Liverpool hosted Newcastle United on the Boxing Day afternoon. Both the teams were in relatively safe positions. Liverpool were 4 points clear at the top of the table and Newcastle were 5 points clear of the relegation zone teams. As the afternoon games ended, Liverpool stayed at the top but increased their lead to 6 points, while Newcastle’s position did not change with respect to the relegation zone teams, as both Burnley and Huddersfield lost, while Fulham’s draw with Wolves did not change the equation significantly. But of Jurgen Klopp and Rafa Benitez, Klopp will definitely be the happier manager. Not only did his team trounce their opponents, but Manchester City also managed to lose their second game on the trot, leaving a buffer of 6 points between themselves and the Reds.
Liverpool went in with a fairly strong lineup bringing in Shaqiri on the right wing in a 4-2-3-1 formation with Salah leading the line. They also welcomed back Trent Alexander Arnold, who made a rapid recovery from his injury to last the game. If there were any nerves about scoring against the tight defence of Newcastle, they were laid to an early rest by Dejan Lovren who scored a brilliant half-volley of a goal just 11 minutes after the start. The game did meander for the rest of the first half, as Liverpool kept up the pressure but could not find the final ball. Mane’s instincts in and around the box let him down a few times. But all that changed as soon as Paul Dummett pulled on Salah’s arm inside the box just after the start of the 2nd half. Salah converted the resulting penalty and after that it was only a question of how many more will Liverpool score. The answer was two more as Shaqiri scored from a brilliant cross from Trent and subbed-in Fabinho scored from a corner taken by Salah.
If Newcastle United harboured any hopes of stifling Liverpool and trying to win a game of attrition, those hopes were spectacularly dashed by Lovren’s first goal. But even after that goal, it seemed like the Magpies wanted to make sure they do not concede more goals than to try and equalize. Joselu did get two headers (one in either half) to shoot at Alisson but he was off-target in both cases. Newcastle did not try a lot of attacking and when they did put in good crosses, primarily through Matt Ritchie, Liverpool’s defenders were up to the task. If at half-time, Rafa had hopes of equalizing or turning the game around, they were quickly dashed by Liverpool’s second goal and after that Newcastle also played like a side that had given up.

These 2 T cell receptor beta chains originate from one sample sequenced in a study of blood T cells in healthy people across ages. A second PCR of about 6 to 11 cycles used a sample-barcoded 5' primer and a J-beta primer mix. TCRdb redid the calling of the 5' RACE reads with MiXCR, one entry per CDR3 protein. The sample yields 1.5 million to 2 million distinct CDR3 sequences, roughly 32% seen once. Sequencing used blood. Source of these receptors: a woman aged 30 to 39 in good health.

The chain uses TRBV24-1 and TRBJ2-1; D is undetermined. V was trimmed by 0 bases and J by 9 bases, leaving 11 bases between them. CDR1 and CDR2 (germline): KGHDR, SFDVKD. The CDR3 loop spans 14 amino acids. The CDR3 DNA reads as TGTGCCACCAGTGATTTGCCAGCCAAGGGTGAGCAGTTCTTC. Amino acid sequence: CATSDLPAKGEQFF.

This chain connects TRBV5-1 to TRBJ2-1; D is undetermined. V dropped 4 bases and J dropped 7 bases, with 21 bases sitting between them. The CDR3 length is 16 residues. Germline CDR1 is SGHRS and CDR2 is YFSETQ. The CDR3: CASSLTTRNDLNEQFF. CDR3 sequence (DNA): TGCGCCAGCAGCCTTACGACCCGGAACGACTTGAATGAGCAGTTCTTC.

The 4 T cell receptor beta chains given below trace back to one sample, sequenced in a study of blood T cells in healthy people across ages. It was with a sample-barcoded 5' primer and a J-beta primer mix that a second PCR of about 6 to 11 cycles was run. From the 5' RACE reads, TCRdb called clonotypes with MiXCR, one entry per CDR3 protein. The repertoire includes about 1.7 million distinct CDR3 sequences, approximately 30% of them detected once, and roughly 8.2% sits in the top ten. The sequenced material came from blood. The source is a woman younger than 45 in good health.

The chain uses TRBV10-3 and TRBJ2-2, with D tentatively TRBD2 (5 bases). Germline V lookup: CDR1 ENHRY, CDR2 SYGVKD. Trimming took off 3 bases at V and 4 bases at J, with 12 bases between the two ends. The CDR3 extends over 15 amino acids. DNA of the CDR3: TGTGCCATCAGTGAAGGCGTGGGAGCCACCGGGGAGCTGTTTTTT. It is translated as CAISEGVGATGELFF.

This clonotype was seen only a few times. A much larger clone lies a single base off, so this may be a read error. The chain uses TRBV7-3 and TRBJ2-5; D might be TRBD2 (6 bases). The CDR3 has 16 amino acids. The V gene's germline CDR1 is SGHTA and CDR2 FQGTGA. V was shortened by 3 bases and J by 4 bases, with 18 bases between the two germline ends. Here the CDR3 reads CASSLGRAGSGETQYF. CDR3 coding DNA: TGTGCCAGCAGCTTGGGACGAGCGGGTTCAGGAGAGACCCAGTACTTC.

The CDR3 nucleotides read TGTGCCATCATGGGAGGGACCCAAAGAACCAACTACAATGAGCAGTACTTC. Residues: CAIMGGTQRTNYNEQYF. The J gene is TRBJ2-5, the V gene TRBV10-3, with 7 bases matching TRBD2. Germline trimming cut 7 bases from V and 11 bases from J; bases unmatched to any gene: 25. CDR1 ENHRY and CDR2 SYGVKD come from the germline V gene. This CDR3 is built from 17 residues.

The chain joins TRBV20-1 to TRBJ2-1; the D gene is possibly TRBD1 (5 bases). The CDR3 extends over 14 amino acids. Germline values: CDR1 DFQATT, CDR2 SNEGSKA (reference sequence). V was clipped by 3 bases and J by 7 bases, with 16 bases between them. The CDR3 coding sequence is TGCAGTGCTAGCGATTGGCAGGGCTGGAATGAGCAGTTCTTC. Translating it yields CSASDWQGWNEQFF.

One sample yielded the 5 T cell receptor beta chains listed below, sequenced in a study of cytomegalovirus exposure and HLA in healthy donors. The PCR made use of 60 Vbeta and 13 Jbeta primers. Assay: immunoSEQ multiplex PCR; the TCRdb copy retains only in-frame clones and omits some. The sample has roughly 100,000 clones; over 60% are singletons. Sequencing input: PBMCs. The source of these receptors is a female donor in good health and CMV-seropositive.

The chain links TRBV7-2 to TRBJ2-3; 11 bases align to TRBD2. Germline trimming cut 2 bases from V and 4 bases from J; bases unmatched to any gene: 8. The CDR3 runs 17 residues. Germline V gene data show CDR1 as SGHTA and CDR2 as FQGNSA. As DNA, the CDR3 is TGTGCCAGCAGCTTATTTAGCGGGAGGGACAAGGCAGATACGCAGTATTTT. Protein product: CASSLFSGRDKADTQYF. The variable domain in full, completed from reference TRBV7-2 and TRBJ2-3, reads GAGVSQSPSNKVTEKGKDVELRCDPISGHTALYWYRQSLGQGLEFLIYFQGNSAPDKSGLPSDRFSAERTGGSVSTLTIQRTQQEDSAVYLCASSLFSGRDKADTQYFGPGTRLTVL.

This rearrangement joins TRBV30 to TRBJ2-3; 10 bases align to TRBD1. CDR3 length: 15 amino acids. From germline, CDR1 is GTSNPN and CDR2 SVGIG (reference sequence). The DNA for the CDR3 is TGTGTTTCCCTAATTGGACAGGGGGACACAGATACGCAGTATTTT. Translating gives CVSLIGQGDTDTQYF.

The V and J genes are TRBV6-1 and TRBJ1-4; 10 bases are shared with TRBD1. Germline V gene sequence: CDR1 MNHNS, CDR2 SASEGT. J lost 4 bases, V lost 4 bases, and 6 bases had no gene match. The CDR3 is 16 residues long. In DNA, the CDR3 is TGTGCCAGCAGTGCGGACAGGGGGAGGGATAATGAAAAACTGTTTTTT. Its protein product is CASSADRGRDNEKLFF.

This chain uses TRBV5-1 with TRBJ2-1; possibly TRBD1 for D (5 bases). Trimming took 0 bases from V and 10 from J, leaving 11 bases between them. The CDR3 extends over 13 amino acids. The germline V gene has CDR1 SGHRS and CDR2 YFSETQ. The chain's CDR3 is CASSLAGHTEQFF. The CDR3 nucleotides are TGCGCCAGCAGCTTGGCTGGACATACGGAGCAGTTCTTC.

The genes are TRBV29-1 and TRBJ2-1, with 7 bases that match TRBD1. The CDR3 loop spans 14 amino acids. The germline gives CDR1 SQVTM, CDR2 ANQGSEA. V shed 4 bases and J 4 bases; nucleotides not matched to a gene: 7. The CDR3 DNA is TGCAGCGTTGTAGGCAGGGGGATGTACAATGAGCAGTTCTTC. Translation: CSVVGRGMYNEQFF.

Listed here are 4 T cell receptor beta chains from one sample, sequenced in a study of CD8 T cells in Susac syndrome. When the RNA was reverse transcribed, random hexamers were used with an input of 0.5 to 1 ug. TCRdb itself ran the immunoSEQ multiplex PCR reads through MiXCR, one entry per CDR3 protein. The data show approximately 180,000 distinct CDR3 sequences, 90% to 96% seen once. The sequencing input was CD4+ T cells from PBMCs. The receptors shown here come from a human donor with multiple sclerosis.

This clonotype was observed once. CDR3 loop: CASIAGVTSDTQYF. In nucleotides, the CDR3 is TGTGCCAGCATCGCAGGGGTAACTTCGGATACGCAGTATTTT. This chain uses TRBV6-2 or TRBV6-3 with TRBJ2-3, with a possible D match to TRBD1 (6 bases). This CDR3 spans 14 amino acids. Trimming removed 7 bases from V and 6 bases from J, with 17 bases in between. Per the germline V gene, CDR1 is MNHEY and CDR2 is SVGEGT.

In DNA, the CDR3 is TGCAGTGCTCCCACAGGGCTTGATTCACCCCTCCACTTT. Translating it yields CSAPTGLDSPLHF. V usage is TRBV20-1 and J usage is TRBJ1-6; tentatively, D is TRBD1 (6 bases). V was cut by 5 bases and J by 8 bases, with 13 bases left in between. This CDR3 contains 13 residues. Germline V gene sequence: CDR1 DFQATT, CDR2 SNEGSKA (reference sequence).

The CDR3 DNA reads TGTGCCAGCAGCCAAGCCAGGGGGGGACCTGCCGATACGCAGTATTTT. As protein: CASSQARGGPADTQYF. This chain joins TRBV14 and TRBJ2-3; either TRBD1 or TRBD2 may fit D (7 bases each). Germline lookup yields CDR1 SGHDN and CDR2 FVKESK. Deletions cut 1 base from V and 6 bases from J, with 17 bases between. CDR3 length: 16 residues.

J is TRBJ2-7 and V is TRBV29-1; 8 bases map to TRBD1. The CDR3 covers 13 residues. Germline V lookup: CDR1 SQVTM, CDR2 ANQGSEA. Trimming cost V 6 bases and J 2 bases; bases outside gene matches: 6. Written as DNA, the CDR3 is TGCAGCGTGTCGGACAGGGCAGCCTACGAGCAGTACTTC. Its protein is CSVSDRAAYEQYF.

Attacking stats in today’s game, as expected, are all about Liverpool. They had 16 shots to Magpies’ 6, 13 of which were from inside the box (4 for NUFC). The Reds had 4 Big Chances, while Newcastle had just one. Newcastle’s deep defending meant that Liverpool’s primary mode of attack was through lofted through-balls to Salah or Mane in the middle or to Trent and Robertson on the wings. To be fair to Newcastle, they did restrict build-up play around the box a bit, as much as they could. Liverpool’s non-shot xG was 2.7, while their shot-based xG was 3.8, which means that while their build-up play around Newcastle’s box was slightly hampered, but through-balls and lofted passes from the Reds’ defence allowed them to take high-quality shots from within the box.
As mentioned, Newcastle did not have too any attacks of any note. Their xG ranged between 0.58 and 0.7 depending on the model you choose. In the rare chance that they attacked, it was usually through early crosses from the wings. But, Virgil van Dijk, Dejan Lovren and Alisson were at ease in dealing with them. This performance, however, does beg the question about why Rafa played without his first-choice striker Salomon Rondon when he was available on the bench. If he opted for Joselu because he had scored a freak goal against Liverpool last season, that would be stupidly superstitious. If he is saving his best players for weaker opponents, then he has to make sure that the opponents do not enjoy so many chances.
That brings us to the defenders. Dejan Lovren had one of his better games. Not only did he score the first goal, but he was also proactive in nipping any developing Newcastle attacks in the bud, with his pressing. His passing was also very impressive – if Mane had been on form, Lovren would have received an assist to go along with his goal. Between them, Lovren and VVD had to do very little in defence. A major reason for this was the Reds’ pressing. In the last few games, Liverpool have been pressing in their inimitable style from last season. It shows in a PPDA of 4.09, while they themselves managed to put in 30 passes per defensive action in Newcastle’s half.
On the other hand, Newcastle’s defenders were culpable for the first two goals if not all. The first goal came from a weak header from Lascelles that fell to Lovren inside the box and the second came as a result of Dummett’s tug on Salah inside the box. Those two mistakes summarize the miserable time Newcastle’s defenders had at Anfield.
Newcastle have a very daunting fixture list coming up and if they keep up performances like today, they might find themselves deep in a relegation fight by the time the season run-in approaches. If Rafa Benitez is supported in the transfer market in January, and he is able to get some talented quick fixes, then it could be a different story.
Liverpool had the perfect home game – they attacked with intent and verve and hence reaped the results. But even more important, perhaps was the result at the King Power Stadium, where Leicester beat Manchester City to stretch the gulf between Liverpool and City to 7 points. Tottenham’s win over Bournemouth however, brought them above City and six points behind the Reds. Nevertheless, 51 points and 53 goals from the first half of a season, a six-point gap at the top, the form of their defenders and also the improving attack, all are reasons for Liverpool fans to start dreaming of glory again.